• Grace Choi

An Inevitable Meeting

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The dark coat of the figure behind Miyo curled slowly into her peripheral vision as she hastily

turned another corner, disposable coffee cup long discarded in a bin as panic rose unsteadily in her chest.


If she’d been paying attention after she’d left the café, she would have noticed the

figure nonchalantly peel themselves off a bus stop seat and pocket the newspaper they had been holding in faux interest to slink after her.


But Miyo’s sixth sense had alerted her too late that she wasn’t alone.


The figure had clung to her heels incessantly even after she had pulled every trick they taught at self-defence classes: crossing the road, taking a detour, walking into public places. Every time she reluctantly half turned her head and strained her eyes as far round as they would go, she wished, unsuccessfully, that she would find herself alone.


Miyo’s keys formed a makeshift jagged knife in her fist, hidden deep in her bag.


The blood in her neck beat heavy and sharp, spiking up to her temples until her head ached.


The gnawing throb in her jaw burnt as she readied herself – and then she spun around, thankful that her voice wasn’t shaking as hard as her body.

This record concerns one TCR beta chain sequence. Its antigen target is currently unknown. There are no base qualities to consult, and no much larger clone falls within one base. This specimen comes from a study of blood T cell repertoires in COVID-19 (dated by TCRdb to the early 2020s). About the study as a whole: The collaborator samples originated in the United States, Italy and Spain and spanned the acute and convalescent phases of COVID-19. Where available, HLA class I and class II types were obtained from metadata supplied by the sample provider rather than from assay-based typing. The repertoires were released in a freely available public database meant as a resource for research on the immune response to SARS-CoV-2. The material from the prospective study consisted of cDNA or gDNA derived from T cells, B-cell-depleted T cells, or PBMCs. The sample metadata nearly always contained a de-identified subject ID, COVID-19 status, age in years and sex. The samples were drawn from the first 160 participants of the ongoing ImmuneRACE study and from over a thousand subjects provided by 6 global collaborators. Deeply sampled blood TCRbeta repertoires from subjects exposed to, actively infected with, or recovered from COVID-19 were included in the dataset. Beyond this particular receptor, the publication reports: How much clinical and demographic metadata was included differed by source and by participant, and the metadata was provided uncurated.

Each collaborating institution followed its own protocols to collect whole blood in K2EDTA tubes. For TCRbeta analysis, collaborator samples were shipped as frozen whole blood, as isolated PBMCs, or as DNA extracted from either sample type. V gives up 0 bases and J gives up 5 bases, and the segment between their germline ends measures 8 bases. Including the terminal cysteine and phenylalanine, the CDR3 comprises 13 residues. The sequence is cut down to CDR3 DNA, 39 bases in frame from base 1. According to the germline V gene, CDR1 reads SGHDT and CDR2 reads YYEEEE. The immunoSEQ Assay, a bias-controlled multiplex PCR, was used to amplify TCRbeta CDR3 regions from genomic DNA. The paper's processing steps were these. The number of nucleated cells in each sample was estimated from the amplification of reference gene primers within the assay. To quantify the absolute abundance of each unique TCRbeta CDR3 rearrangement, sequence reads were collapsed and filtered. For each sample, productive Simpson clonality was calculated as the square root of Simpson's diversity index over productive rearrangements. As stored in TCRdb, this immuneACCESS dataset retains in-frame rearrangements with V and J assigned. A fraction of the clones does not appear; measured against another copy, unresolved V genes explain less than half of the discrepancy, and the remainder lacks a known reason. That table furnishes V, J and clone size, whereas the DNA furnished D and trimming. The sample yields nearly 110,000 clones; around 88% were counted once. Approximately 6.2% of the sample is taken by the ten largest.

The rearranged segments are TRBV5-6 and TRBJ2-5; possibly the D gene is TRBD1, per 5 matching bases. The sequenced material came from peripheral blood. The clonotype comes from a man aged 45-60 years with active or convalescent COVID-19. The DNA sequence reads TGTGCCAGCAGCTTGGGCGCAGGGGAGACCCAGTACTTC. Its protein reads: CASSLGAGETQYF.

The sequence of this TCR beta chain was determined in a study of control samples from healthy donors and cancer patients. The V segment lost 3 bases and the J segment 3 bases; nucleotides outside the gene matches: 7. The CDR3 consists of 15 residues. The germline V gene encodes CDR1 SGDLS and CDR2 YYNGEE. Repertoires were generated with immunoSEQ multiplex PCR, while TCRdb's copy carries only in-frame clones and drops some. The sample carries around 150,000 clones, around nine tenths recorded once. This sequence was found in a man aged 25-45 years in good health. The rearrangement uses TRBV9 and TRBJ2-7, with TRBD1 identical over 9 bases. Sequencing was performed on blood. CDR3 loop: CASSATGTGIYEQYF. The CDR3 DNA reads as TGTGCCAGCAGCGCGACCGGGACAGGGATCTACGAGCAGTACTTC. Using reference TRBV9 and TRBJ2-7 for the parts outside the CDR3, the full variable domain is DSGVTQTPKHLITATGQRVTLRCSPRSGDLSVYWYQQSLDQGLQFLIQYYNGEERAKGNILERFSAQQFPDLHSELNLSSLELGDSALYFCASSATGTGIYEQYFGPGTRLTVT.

‘Are you following me?’


The tails of a dark coat fluttered to a stop – and the relief Miyo felt was dizzying. A woman

stared back at her. Her hands were buried in her pockets, one of them holding a hastily folded newspaper.


They were similarly dressed and could even have been co-workers in their identical

business clothes: smart white shirt and carefully pressed black trousers. Miyo’s mind

scrambled to rationalise that it was entirely possible she and the woman worked in the same

area and were simply both headed to work on the same route.


That she wasn’t being followed at all and their paths had crossed by pure coincidence.


She could have rationalised everything if the woman hadn’t been looking at her like that. Like

they weren’t strangers at all.


She looked at her the way Miyo imagined pining friends would chance glances at each other when their backs were turned. Like they had settled into a domesticity reserved for married couples: cooking together in a too-small kitchen where their elbows couldn’t help but touch, coming home to each other’s quiet company, binging late-night films and falling asleep on the couch to wake up underneath a tenderly spread blanket. Until one day the realisation that they shared an intimacy deeper than friendship forced them to either come closer together, or drive them apart in unspoken tension.


The familiarity in the woman’s gaze unnerved her.


‘Do I know you?’ Miyo’s voice wavered.


The woman's smile was luminous. ‘We haven’t met before. I’m Shreya.’



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